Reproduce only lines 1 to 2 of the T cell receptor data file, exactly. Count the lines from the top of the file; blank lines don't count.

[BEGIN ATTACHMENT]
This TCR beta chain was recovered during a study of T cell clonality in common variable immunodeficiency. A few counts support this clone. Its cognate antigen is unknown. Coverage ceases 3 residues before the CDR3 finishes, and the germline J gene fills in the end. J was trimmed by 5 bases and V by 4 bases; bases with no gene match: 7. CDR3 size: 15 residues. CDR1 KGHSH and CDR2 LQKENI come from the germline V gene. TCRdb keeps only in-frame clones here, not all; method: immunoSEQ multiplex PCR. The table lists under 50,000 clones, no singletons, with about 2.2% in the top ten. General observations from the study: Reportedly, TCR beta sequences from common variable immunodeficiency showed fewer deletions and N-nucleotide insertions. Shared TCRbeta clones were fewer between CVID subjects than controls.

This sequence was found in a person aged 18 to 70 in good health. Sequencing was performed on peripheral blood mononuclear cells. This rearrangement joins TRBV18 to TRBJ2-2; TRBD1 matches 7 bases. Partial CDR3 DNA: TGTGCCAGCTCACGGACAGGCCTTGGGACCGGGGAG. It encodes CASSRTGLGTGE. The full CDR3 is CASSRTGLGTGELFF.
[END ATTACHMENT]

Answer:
This TCR beta chain was recovered during a study of T cell clonality in common variable immunodeficiency. A few counts support this clone. Its cognate antigen is unknown. Coverage ceases 3 residues before the CDR3 finishes, and the germline J gene fills in the end. J was trimmed by 5 bases and V by 4 bases; bases with no gene match: 7. CDR3 size: 15 residues. CDR1 KGHSH and CDR2 LQKENI come from the germline V gene. TCRdb keeps only in-frame clones here, not all; method: immunoSEQ multiplex PCR. The table lists under 50,000 clones, no singletons, with about 2.2% in the top ten. General observations from the study: Reportedly, TCR beta sequences from common variable immunodeficiency showed fewer deletions and N-nucleotide insertions. Shared TCRbeta clones were fewer between CVID subjects than controls.

This sequence was found in a person aged 18 to 70 in good health. Sequencing was performed on peripheral blood mononuclear cells. This rearrangement joins TRBV18 to TRBJ2-2; TRBD1 matches 7 bases. Partial CDR3 DNA: TGTGCCAGCTCACGGACAGGCCTTGGGACCGGGGAG. It encodes CASSRTGLGTGE. The full CDR3 is CASSRTGLGTGELFF.